To dispatch the birds The Husband positioned the chicken in the kill cone and, with the utility knife, severed the jugular vein and carotid artery in a swift motion. He held the head to the side to allow the bird bleed out into the sawdust bucket (decapitating the bird entirely could cause the nervous system to seize and impede this bleeding-out process, resulting in tough meat). Once the blood drained he removed the head and carefully submerged the bird, neck first, into the pot of hot water just until the feathers dislodged easily from the carcass, about a minute. He then handed the bird off to me at the table where I dried my eyes on my tee shirt sleeve and got to plucking. In my opinion plucking chicken feathers is a miserable job. But it is preferable to the one The Husband took on so I kept my trap shut and pulled my weight. After the feathers were plucked we dressed the bird by removing the preening gland, organs and entrails. We retained the giblets, heads, and feet in a container of ice for stock. We rinsed each bird inside and out under a garden hose and put it in the cooler for an hour. Afterwards we pat dried the bird with a clean towel and vacuum sealed it for freezer storage.
Immediately following the slaughter I rinsed the giblets, heads and feet under running water and put them in a large stockpot with raw vegetables, fresh herbs, and water. I brought the pot to a boil then reduced to low for about 12 hours. From these parts we garnered 10 quarts of chicken stock that we pressure canned the following morning.
My Two Cents: Why We Do It.
We embarked on this endeavor because we wanted to reclaim the responsibility of feeding ourselves to the greatest extent possible. In the process we discovered that there is solemnity in the act of taking livestock for food, and it has made us far more conscientious consumers. Because we are so invested in this food source we are loathed to waste any part of the animal; nothing goes unused. Would we do it again? Absolutely. In fact, a few weeks after processing our first batch we started a second, and plan to repeat the cycle this spring. The quality and flavor of the meat is superior by far to the mass produced meat from the grocery store.
How Do They Sell It So Cheap?
The big grocery store in my area regularly sell frozen chicken for .99 cents per pound, sometimes sixty-nine cents when a sale is running. As a raiser of meat birds this dumbfounds me. It costs roughly $1.50 per pound to raise and harvest our pasture-raised birds, and we do not have to pay employees to process the meat or buy fuel to transport it to market the way confinement factories do. Theenvironmental, dietary, and pharmaceutical conditions under which dollar-per-pound chicken is possible should be cause for alarm, not celebration. Raising our own birds has informed my conscience, turned us off to mass-produced chicken, and given us renewed respect for our local farms who do things right.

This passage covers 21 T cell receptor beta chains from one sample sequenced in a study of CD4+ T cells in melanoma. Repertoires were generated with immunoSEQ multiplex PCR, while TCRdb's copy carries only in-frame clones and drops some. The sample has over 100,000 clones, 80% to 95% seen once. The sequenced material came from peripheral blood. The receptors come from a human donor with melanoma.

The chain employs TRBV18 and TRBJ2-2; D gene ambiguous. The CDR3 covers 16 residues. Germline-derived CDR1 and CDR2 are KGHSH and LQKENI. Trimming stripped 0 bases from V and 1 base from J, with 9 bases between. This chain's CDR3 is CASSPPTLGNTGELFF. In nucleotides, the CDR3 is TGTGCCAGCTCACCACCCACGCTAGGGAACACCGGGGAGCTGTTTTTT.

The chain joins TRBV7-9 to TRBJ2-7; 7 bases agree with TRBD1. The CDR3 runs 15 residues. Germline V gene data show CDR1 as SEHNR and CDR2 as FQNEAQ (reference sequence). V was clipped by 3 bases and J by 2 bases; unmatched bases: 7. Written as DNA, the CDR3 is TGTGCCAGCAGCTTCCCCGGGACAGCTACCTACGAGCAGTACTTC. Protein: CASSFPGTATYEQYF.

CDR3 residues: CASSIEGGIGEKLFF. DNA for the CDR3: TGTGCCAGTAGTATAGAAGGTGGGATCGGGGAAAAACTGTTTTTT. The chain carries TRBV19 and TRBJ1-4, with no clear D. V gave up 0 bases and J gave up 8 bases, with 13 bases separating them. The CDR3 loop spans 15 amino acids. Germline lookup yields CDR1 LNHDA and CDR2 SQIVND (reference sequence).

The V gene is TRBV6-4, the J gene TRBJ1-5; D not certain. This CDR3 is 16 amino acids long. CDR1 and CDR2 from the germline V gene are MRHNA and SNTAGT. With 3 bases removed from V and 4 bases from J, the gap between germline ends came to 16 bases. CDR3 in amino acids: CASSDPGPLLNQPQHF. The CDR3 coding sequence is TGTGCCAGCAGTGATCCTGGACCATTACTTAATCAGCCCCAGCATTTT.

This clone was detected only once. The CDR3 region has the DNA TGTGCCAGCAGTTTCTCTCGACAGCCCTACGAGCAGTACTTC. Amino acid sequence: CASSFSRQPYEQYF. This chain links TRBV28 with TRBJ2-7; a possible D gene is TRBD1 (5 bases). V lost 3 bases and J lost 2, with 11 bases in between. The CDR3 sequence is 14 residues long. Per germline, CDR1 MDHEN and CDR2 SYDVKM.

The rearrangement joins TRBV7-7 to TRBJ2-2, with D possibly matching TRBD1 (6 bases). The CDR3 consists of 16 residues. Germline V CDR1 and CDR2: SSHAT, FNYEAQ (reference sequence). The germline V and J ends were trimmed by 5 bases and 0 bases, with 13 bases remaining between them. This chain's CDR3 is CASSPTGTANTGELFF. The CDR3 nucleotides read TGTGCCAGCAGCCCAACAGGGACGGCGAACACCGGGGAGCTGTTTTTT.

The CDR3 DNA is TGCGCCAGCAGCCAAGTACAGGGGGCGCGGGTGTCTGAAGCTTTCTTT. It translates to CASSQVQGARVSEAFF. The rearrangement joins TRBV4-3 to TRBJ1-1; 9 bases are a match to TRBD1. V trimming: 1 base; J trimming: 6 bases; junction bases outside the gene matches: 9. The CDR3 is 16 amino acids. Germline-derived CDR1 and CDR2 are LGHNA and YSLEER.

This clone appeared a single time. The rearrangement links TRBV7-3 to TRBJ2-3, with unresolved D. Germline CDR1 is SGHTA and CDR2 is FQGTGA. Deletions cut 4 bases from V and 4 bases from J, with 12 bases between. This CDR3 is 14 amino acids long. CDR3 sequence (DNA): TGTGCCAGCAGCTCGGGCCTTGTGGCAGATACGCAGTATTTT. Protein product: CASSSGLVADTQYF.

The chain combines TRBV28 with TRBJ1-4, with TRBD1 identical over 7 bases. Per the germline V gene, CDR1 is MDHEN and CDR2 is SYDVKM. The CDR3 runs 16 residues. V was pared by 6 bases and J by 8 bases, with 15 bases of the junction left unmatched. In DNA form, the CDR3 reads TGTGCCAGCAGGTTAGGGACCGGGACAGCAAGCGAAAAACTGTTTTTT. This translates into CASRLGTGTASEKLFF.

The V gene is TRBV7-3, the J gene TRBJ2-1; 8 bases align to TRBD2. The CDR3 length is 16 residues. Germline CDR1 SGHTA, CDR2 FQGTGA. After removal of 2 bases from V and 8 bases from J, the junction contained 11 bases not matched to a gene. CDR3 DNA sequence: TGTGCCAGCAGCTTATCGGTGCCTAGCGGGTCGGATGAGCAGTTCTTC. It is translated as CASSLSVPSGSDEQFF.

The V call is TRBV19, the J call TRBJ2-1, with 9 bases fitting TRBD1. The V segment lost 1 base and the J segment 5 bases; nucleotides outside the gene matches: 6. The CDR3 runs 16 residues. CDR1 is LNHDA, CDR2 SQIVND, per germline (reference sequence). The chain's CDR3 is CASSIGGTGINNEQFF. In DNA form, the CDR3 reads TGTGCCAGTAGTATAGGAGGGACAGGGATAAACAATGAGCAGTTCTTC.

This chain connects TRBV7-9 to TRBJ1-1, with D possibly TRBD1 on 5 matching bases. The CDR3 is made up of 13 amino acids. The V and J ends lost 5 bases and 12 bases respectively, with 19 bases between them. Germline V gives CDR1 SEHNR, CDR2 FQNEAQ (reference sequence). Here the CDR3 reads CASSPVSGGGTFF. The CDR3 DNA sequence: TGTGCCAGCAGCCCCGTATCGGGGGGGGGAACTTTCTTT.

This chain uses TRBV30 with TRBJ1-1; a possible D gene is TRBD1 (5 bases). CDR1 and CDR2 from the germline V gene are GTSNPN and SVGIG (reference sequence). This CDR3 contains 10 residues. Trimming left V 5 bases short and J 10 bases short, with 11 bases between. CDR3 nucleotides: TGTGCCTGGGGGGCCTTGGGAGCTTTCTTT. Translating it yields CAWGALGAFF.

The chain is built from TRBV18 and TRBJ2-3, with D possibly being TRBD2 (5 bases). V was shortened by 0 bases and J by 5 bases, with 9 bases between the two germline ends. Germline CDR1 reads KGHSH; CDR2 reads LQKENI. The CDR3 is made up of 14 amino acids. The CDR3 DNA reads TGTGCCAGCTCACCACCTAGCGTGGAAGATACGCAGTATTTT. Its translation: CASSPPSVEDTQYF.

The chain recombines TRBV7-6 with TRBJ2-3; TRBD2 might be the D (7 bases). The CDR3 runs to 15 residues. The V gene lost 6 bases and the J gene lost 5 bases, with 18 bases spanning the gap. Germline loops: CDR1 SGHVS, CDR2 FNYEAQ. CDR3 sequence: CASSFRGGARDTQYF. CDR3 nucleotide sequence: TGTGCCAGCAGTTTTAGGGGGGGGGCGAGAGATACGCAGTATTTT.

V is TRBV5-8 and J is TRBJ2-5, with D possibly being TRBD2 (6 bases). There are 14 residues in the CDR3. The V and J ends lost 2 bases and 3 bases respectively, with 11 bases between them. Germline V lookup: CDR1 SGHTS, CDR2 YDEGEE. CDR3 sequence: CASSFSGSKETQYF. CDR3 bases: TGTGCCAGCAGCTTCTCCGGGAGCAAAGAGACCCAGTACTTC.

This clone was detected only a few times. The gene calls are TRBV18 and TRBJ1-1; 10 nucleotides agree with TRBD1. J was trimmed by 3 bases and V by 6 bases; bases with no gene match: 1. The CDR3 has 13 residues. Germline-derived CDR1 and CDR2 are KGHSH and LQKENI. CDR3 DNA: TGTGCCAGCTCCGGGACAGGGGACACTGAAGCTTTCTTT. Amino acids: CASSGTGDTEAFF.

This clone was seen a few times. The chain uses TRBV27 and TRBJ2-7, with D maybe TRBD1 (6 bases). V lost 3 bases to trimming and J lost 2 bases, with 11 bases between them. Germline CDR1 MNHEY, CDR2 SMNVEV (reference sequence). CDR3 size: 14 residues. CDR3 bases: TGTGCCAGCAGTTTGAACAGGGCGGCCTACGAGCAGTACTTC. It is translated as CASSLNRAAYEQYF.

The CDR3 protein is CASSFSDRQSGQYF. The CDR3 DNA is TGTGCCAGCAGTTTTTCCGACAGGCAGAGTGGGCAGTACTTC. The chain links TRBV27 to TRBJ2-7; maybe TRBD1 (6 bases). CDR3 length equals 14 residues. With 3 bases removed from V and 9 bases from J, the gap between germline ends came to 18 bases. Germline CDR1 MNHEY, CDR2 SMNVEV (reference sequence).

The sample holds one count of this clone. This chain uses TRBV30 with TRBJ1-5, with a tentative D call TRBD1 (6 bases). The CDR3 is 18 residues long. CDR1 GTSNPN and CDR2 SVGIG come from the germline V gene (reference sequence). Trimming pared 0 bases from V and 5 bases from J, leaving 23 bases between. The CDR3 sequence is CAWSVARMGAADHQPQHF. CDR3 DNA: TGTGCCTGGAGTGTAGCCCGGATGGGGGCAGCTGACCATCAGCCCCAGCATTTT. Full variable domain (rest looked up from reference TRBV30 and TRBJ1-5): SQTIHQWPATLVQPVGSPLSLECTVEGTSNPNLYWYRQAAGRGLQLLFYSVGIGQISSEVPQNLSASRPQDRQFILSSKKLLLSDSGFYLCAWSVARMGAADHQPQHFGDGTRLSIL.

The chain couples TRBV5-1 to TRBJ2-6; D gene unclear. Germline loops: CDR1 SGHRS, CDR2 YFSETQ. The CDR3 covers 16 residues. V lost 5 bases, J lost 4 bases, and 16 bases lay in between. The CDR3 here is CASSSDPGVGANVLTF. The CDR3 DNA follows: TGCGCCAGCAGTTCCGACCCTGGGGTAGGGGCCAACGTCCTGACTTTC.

We Need To Do More Than Complain.
Most modern omnivores are so far removed from the reality and nature of their food that any knowledge of the production or slaughter, even the most humane, is upsetting. But the shrink wrapped poultry in the grocery store and Fast Food 10-piece Nugget Meals did not spring forth like flora independent of requisite death; somebody had to do the difficult work. Every time we spend a dollar on our food, be it on food processed on intensive animal farms, or on local organic farms, or to raise and grown on our own land, a vote is cast for how we want our future food system to look.
We will raise meat birds again, no question, but the jury is still out on which breed we’ll choose this time around.
What about you? Have you raised meat birds? What breed did you choose?
As I lay in bed this morning under a pile of blankets – gazing through the window into the woods; watching it snow and snow and snow on a world already covered in snow; spotting a doe making her way across my vista, a lean, silent creature delicately nosing the base of this tree and that in her search for anything at all worth eating, and I thought to myself: oh how I hate New York winters. I really, really hate them. Wish I could sleep through them. Please make it stop. I pulled the covers over my head. If I stayed under here until our next vacation could the family cope? I know: snow and dark and cold are supposed to be no big deal to a northerner. I try not to mind them. But they just suck: they suck out my life force, make my bones ache. Make me wish I could stay under my covers until Spring. But the dog whined at the door and the chickens gabbled for chow so I pulled myself together and rolled out. Outside a tidy path had been laid in the snow between the coops and when I opened the door I found half the flock assembled for a meeting and the nesting box loaded: 10 eggs.